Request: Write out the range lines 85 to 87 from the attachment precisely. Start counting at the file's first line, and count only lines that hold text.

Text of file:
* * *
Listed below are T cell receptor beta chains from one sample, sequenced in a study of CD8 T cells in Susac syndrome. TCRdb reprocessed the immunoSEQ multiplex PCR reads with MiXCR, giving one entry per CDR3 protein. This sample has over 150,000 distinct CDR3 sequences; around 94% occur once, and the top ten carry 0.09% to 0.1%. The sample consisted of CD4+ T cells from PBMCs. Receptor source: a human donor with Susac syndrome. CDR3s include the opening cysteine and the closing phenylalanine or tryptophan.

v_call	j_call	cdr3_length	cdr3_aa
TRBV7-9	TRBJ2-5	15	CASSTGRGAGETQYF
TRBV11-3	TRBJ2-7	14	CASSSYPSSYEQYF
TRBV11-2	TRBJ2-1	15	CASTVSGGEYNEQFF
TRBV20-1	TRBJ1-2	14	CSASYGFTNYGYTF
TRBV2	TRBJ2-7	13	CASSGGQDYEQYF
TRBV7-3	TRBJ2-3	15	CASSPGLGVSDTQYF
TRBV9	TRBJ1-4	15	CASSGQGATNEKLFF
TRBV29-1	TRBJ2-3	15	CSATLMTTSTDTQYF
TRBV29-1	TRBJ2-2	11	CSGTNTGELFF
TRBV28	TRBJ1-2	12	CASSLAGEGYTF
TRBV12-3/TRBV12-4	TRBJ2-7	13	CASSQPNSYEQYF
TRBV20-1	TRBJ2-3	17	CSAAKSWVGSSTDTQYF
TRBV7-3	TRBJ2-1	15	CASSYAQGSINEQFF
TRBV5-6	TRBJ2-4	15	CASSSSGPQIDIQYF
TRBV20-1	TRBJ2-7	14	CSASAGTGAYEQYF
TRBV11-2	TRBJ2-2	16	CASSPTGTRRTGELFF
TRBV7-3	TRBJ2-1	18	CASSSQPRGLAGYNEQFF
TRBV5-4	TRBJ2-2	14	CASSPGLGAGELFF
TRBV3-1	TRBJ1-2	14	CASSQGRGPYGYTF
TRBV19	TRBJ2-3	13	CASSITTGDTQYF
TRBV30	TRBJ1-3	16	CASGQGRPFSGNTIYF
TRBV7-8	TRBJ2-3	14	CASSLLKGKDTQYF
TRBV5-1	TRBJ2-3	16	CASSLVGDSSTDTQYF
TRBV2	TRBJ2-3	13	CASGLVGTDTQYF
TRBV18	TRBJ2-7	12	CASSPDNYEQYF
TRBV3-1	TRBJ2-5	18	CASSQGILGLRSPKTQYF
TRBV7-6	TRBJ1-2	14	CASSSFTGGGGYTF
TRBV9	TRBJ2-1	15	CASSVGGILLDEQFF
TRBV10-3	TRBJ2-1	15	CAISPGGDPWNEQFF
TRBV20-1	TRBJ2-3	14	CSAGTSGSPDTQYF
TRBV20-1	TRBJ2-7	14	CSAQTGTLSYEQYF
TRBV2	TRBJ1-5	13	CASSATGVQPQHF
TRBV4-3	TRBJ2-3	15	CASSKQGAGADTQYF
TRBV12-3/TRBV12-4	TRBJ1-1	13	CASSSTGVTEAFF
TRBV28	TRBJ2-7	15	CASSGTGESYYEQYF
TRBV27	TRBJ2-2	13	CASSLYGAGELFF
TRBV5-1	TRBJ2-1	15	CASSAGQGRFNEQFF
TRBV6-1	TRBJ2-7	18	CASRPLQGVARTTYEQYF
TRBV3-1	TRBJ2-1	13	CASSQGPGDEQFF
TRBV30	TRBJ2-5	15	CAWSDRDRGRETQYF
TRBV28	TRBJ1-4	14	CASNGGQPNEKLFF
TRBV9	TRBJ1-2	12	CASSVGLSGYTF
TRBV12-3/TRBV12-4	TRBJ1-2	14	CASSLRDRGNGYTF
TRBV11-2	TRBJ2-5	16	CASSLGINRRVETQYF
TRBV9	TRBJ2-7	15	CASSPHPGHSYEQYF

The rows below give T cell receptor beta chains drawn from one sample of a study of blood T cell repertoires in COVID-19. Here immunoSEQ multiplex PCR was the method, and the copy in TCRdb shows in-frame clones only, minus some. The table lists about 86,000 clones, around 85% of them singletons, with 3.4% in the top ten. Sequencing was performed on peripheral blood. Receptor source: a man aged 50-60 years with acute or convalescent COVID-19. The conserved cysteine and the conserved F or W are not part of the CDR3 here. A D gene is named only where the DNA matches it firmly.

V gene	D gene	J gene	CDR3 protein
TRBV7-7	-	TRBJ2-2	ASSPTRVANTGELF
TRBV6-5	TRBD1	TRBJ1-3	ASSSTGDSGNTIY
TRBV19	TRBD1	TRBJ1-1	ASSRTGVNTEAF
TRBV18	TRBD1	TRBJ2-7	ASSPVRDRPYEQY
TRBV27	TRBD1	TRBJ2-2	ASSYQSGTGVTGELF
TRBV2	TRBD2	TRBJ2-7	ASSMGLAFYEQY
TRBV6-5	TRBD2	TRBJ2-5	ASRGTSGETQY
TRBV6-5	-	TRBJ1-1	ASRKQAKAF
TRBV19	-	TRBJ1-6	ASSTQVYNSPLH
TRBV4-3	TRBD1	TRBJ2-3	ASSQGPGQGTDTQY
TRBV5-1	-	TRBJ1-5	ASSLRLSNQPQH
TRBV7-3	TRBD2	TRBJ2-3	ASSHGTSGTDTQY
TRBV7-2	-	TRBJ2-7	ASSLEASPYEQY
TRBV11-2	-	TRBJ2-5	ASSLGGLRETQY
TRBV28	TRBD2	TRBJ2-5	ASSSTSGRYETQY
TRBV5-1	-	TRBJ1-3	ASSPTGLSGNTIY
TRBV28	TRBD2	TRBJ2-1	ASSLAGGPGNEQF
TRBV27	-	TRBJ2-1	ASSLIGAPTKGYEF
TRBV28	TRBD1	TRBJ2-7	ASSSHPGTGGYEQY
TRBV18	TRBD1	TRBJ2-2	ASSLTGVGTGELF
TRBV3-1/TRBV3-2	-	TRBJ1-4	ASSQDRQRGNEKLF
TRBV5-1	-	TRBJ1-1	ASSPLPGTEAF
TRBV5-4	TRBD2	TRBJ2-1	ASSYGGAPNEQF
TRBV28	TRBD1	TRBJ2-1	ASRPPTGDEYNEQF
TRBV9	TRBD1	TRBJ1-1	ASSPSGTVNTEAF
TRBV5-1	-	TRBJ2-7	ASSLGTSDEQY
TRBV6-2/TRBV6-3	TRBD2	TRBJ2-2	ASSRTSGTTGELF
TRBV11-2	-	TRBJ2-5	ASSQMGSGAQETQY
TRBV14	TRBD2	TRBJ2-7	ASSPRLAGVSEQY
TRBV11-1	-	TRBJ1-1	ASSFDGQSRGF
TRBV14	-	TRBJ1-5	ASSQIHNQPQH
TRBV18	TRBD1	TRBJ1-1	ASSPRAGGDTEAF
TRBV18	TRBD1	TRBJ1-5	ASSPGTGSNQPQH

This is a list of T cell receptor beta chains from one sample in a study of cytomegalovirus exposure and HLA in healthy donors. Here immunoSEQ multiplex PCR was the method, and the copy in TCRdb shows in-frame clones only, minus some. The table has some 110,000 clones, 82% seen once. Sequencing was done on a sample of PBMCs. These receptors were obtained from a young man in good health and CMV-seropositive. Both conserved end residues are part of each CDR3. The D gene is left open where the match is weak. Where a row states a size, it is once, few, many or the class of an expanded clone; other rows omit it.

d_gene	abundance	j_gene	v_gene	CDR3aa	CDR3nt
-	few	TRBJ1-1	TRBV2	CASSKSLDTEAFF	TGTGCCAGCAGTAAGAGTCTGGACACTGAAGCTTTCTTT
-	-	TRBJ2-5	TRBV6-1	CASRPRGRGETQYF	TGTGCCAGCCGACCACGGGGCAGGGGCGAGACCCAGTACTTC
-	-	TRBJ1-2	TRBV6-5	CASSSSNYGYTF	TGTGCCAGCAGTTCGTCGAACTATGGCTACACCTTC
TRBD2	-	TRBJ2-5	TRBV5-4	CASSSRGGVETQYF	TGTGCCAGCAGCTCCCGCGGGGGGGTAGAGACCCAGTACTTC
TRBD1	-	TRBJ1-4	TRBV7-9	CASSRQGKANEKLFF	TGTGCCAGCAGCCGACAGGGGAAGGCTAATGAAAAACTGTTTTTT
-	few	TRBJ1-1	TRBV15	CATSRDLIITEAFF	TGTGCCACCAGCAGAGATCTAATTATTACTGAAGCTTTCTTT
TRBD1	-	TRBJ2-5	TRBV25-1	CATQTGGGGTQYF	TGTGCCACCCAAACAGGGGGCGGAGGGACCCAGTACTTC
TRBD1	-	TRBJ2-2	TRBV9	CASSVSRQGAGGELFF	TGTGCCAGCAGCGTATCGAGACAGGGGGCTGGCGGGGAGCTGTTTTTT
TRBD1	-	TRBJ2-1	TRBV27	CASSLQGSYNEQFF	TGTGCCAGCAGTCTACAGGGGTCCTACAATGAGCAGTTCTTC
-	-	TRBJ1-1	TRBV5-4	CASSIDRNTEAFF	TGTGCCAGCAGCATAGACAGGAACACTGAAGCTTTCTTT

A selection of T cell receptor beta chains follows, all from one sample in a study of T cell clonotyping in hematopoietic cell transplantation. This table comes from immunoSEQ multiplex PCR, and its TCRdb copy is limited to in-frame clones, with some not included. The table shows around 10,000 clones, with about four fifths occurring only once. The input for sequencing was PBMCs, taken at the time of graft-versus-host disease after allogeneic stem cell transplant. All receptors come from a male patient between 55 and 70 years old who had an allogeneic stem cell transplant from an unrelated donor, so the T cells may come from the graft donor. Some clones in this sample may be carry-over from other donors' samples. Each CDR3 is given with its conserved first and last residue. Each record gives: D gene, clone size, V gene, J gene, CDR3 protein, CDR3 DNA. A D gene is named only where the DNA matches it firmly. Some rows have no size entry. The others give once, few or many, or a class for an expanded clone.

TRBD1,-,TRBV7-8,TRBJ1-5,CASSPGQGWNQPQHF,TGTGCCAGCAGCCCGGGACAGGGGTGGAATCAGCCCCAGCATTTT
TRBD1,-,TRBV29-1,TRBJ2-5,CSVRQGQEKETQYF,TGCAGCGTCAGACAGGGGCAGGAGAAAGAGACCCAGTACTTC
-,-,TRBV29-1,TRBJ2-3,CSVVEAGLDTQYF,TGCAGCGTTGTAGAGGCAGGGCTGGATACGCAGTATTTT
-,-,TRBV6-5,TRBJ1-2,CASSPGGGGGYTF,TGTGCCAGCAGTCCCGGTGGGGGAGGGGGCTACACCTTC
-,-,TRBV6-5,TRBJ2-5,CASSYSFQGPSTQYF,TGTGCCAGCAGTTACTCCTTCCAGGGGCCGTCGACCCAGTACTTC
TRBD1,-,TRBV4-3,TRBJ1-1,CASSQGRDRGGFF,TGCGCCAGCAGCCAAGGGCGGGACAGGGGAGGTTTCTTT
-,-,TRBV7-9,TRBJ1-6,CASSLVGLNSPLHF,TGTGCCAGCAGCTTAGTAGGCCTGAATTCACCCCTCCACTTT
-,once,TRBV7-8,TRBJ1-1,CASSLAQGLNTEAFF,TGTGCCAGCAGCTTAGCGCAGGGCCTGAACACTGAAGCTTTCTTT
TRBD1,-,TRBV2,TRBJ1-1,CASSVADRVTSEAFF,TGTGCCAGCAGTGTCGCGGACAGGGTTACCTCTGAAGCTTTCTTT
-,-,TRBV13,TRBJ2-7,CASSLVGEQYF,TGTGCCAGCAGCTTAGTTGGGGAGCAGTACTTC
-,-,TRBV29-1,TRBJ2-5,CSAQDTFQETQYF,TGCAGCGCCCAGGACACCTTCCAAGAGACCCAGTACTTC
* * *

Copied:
-	few	TRBJ1-1	TRBV2	CASSKSLDTEAFF	TGTGCCAGCAGTAAGAGTCTGGACACTGAAGCTTTCTTT
-	-	TRBJ2-5	TRBV6-1	CASRPRGRGETQYF	TGTGCCAGCCGACCACGGGGCAGGGGCGAGACCCAGTACTTC
-	-	TRBJ1-2	TRBV6-5	CASSSSNYGYTF	TGTGCCAGCAGTTCGTCGAACTATGGCTACACCTTC